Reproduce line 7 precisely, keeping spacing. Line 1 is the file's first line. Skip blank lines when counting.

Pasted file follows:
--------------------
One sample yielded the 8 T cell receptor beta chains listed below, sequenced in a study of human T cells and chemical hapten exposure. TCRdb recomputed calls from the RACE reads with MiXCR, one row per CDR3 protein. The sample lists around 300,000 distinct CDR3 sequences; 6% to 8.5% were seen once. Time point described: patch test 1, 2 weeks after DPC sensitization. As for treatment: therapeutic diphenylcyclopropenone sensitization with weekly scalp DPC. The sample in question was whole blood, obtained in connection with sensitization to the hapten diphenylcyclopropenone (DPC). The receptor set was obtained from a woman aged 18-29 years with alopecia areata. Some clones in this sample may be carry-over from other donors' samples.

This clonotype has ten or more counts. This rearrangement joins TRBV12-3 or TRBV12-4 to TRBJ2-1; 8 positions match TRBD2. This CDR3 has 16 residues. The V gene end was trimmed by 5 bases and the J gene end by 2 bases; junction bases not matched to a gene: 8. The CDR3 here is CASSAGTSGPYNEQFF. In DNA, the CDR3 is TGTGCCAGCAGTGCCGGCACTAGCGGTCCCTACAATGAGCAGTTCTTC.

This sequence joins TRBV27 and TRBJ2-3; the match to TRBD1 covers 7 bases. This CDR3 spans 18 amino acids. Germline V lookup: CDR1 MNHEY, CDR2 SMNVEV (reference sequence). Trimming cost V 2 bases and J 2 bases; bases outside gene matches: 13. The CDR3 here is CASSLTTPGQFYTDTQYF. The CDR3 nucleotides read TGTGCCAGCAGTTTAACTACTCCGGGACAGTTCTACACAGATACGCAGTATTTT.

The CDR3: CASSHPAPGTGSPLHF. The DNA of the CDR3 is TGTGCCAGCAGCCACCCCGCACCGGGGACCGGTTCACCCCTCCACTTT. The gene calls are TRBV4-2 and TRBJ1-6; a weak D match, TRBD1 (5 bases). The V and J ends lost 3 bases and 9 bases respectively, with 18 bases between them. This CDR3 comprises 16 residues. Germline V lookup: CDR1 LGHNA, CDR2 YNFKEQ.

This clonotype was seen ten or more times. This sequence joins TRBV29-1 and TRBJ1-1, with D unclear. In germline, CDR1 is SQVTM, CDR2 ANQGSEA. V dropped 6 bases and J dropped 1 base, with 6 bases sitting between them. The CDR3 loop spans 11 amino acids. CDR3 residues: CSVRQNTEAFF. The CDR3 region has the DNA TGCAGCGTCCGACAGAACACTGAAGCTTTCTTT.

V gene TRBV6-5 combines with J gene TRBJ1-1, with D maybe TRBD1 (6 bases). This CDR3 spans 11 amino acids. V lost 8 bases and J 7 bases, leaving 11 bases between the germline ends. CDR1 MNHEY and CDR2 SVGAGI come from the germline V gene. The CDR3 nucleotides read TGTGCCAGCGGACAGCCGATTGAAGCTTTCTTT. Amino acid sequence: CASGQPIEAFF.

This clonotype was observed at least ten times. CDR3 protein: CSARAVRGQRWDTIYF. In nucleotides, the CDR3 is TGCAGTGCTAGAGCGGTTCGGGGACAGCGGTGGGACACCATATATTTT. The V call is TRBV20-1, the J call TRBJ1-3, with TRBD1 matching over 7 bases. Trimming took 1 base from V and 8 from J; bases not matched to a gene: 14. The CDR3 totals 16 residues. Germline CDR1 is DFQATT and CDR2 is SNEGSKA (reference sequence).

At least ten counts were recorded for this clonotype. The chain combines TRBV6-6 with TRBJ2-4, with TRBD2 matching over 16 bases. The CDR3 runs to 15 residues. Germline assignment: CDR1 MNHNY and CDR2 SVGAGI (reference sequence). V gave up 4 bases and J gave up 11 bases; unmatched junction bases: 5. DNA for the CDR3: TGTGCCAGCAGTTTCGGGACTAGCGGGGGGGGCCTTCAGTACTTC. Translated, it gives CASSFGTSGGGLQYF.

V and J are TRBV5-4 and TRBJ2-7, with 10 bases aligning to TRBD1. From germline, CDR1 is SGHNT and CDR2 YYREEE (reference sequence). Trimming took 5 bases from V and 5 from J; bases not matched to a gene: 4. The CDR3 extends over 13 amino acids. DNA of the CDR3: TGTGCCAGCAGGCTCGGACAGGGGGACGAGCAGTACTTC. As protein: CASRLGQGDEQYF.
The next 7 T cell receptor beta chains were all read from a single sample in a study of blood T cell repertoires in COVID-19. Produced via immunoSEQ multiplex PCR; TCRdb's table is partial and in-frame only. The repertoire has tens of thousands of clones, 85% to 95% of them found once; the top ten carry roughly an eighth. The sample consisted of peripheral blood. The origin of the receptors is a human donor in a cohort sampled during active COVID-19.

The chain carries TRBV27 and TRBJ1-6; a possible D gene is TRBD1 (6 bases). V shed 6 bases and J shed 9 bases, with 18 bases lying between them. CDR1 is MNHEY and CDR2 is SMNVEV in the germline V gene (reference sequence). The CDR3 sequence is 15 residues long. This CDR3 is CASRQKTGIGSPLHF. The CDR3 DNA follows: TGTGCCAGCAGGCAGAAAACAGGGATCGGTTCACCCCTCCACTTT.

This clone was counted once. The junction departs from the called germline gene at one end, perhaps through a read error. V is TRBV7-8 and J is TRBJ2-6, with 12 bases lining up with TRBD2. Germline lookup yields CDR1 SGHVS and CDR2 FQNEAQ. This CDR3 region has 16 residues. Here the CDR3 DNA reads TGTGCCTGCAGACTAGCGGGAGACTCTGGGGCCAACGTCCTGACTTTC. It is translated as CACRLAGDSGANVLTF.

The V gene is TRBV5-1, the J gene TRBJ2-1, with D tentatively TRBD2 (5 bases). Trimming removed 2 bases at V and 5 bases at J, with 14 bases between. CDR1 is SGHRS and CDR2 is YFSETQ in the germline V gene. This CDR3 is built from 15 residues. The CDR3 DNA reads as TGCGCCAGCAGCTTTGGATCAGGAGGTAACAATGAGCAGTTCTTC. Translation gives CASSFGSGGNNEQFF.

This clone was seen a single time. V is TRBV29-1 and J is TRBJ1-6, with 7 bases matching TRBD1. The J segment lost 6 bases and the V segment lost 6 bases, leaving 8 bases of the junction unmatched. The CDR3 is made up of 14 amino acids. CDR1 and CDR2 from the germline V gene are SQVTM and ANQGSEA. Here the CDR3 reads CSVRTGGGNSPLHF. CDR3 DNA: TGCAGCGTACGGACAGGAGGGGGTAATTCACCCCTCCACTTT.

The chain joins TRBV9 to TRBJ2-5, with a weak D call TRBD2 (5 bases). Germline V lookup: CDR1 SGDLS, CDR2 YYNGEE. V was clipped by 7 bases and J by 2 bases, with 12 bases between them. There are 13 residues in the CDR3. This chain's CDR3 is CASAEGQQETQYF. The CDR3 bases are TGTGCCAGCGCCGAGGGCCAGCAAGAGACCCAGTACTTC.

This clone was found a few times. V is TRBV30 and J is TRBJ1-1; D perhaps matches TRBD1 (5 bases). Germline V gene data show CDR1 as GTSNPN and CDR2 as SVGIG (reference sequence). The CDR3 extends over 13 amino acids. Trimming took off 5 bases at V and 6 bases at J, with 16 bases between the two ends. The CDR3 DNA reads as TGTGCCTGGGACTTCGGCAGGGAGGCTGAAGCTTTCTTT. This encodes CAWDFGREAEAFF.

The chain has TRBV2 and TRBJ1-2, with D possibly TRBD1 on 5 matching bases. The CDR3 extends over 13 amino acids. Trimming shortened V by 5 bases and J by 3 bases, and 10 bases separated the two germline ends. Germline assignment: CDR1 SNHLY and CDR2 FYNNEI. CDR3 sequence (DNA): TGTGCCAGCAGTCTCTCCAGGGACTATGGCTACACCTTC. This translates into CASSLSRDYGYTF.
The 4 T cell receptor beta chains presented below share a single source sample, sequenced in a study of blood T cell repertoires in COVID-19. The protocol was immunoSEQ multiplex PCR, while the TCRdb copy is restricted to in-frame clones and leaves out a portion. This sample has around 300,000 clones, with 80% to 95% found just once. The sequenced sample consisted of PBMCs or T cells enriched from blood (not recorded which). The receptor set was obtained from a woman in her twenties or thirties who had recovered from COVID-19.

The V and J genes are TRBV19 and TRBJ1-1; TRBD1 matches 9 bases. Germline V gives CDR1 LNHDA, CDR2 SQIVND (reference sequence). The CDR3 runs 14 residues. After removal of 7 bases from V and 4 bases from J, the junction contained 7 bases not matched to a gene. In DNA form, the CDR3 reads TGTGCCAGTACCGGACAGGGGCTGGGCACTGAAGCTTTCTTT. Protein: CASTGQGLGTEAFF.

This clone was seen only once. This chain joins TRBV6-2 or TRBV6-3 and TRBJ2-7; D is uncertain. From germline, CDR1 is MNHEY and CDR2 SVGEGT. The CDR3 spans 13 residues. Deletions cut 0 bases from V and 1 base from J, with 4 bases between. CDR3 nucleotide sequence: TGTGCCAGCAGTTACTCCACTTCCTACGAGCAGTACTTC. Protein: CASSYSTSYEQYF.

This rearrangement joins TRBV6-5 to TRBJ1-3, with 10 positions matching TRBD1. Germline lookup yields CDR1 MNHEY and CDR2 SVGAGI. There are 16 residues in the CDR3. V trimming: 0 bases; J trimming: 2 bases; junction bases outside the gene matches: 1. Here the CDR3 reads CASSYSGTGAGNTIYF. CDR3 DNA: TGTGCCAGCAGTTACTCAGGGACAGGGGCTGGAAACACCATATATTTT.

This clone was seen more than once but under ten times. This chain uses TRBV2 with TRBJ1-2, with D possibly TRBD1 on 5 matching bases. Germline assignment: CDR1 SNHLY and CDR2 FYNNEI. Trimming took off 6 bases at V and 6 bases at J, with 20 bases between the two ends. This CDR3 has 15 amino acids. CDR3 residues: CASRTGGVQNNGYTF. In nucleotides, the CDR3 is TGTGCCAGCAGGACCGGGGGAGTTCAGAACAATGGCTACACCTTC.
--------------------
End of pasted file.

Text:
This clonotype was observed at least ten times. CDR3 protein: CSARAVRGQRWDTIYF. In nucleotides, the CDR3 is TGCAGTGCTAGAGCGGTTCGGGGACAGCGGTGGGACACCATATATTTT. The V call is TRBV20-1, the J call TRBJ1-3, with TRBD1 matching over 7 bases. Trimming took 1 base from V and 8 from J; bases not matched to a gene: 14. The CDR3 totals 16 residues. Germline CDR1 is DFQATT and CDR2 is SNEGSKA (reference sequence).